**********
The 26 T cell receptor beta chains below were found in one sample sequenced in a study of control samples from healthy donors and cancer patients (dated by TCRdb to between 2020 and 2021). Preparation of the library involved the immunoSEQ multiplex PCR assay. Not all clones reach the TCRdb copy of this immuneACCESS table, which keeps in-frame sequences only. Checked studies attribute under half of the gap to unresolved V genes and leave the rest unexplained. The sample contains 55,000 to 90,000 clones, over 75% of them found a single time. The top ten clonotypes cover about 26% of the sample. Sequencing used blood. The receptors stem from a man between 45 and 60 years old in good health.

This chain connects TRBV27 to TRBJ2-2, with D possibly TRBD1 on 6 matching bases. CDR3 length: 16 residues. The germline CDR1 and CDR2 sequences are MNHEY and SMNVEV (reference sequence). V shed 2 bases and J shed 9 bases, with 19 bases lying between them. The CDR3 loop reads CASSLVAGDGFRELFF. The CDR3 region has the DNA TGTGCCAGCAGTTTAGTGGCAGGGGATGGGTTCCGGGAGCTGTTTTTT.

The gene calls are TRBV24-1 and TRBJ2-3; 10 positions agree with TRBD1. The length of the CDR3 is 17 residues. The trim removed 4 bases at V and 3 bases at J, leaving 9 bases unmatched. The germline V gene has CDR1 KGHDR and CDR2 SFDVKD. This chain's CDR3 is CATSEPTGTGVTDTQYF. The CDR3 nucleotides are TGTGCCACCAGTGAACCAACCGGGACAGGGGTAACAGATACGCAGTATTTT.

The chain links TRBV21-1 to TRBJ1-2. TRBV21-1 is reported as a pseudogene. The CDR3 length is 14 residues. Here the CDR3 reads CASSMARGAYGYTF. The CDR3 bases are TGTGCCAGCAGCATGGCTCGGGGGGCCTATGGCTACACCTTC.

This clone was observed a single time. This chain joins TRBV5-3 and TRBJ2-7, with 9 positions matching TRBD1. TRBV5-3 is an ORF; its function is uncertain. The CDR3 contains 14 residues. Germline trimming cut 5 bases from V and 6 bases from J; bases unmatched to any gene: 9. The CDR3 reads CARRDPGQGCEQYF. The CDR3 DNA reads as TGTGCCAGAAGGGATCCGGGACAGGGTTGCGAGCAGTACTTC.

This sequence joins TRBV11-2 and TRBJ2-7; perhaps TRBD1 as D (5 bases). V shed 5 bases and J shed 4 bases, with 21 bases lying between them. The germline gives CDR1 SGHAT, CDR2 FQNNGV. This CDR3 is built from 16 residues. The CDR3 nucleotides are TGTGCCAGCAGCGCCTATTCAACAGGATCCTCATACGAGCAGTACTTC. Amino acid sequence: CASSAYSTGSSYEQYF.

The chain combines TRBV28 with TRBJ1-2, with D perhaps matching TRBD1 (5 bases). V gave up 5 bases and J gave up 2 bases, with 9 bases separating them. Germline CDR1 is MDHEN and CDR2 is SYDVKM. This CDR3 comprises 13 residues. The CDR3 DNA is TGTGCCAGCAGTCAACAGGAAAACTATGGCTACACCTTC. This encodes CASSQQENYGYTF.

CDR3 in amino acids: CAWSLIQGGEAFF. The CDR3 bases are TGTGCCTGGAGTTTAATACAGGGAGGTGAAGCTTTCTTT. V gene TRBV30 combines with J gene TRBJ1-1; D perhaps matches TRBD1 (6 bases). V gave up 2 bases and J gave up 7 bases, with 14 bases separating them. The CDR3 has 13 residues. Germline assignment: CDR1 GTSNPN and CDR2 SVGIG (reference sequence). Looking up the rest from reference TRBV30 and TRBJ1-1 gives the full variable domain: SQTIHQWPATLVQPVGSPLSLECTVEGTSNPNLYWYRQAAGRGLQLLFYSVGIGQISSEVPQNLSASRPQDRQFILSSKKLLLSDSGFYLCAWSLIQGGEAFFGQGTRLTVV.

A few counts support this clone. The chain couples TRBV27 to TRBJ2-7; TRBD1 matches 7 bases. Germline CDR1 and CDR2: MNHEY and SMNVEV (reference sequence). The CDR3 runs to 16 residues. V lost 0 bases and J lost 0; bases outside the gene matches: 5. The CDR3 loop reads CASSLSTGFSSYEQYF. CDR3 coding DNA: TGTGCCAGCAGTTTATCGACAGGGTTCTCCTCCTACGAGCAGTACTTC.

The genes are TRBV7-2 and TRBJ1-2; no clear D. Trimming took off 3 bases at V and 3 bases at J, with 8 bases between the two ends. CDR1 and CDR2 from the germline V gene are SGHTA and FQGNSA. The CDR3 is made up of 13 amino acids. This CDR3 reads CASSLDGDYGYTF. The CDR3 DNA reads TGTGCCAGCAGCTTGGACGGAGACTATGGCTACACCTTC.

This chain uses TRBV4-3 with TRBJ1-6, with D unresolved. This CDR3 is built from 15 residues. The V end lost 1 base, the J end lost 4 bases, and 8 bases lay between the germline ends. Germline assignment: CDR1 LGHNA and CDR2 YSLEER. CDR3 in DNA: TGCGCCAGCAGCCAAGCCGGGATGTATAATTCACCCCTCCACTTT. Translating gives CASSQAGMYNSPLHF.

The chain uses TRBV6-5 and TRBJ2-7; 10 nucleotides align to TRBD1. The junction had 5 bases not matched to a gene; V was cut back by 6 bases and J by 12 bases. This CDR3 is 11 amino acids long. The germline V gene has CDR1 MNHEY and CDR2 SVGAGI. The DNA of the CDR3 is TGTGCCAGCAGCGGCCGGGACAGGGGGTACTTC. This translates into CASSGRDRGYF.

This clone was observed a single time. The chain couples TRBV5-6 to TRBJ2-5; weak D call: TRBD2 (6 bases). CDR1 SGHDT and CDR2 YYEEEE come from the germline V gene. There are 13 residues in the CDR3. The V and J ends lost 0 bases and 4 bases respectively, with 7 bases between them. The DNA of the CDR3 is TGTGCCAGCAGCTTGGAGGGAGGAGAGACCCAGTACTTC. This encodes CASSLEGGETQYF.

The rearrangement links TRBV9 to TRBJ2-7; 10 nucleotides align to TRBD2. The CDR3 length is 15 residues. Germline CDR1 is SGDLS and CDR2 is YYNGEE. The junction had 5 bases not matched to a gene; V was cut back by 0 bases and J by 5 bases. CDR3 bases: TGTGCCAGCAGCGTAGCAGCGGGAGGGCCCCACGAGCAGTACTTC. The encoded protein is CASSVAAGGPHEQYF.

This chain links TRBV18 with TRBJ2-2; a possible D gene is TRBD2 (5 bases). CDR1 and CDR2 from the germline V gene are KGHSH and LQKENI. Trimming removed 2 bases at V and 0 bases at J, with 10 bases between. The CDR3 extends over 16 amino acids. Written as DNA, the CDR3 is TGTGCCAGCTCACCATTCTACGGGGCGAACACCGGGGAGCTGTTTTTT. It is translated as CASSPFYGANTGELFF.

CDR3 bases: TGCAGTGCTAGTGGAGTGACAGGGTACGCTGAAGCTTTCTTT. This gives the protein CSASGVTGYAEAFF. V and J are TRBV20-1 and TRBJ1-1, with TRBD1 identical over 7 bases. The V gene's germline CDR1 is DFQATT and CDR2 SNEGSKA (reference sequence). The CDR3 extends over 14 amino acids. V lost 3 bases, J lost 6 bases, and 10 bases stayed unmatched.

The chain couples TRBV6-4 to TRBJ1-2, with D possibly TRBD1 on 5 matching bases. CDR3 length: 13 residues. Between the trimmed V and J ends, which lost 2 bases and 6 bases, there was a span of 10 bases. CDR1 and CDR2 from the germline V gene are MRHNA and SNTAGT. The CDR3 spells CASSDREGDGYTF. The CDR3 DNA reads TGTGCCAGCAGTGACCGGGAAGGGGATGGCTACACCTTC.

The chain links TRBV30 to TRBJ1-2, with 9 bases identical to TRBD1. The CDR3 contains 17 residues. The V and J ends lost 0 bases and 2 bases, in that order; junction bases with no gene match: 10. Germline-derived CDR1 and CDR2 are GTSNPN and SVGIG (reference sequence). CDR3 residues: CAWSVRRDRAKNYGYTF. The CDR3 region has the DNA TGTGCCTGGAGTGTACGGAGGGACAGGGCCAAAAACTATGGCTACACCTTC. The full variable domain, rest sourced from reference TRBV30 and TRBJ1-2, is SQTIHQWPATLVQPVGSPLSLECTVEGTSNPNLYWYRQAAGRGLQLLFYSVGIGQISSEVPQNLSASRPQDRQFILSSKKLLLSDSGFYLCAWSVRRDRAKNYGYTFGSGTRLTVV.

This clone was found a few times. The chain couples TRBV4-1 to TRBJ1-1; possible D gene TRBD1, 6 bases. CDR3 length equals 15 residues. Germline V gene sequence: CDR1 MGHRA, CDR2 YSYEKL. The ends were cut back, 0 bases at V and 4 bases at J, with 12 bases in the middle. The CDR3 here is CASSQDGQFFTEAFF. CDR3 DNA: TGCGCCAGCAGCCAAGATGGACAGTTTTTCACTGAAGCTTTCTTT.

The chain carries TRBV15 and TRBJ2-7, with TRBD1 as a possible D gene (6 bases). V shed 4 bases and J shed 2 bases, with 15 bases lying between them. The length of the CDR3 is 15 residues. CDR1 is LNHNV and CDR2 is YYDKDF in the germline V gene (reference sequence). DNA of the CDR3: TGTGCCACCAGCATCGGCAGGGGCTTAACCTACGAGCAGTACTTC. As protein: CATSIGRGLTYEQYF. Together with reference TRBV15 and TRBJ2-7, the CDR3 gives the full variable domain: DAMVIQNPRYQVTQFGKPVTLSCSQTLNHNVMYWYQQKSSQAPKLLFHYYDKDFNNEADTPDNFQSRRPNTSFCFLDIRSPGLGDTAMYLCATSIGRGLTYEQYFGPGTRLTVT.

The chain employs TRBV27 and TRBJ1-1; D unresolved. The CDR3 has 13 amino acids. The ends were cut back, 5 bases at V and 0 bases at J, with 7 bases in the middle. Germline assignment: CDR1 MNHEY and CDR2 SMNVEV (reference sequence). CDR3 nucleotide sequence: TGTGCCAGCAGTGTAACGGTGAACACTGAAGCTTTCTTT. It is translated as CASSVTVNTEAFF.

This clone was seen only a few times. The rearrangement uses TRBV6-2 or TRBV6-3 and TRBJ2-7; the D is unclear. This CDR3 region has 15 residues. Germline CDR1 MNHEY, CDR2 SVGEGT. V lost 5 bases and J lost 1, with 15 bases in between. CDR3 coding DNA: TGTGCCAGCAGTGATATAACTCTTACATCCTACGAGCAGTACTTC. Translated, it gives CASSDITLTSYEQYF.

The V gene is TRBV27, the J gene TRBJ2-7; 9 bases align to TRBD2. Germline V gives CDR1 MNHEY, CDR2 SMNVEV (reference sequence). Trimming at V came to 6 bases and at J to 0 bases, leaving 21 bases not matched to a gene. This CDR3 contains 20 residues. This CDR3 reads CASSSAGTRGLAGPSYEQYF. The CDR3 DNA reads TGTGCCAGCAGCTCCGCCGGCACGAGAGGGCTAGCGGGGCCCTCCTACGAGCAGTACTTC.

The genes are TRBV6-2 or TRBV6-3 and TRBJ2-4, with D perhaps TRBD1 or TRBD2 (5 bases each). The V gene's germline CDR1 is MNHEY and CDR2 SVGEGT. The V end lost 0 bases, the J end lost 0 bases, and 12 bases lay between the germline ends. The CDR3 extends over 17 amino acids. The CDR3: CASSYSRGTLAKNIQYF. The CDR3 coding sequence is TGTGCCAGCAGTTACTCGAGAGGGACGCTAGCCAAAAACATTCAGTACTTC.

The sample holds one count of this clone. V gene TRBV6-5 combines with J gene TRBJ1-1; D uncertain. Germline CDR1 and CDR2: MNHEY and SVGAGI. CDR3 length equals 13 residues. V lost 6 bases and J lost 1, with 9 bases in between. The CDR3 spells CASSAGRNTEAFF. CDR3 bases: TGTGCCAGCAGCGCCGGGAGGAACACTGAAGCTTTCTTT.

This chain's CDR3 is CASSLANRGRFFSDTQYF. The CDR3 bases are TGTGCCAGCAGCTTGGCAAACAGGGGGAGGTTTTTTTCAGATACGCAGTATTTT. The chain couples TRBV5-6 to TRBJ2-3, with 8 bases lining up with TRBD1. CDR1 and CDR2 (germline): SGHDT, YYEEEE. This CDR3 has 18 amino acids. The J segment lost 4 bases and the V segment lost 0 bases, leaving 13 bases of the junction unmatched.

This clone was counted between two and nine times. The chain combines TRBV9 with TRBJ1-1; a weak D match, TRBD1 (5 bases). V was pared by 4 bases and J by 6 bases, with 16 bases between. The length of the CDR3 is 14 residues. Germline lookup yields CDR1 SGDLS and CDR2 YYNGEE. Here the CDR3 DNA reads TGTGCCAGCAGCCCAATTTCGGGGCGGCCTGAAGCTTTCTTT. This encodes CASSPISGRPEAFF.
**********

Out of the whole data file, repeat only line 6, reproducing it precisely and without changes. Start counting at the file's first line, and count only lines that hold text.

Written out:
This sequence joins TRBV11-2 and TRBJ2-7; perhaps TRBD1 as D (5 bases). V shed 5 bases and J shed 4 bases, with 21 bases lying between them. The germline gives CDR1 SGHAT, CDR2 FQNNGV. This CDR3 is built from 16 residues. The CDR3 nucleotides are TGTGCCAGCAGCGCCTATTCAACAGGATCCTCATACGAGCAGTACTTC. Amino acid sequence: CASSAYSTGSSYEQYF.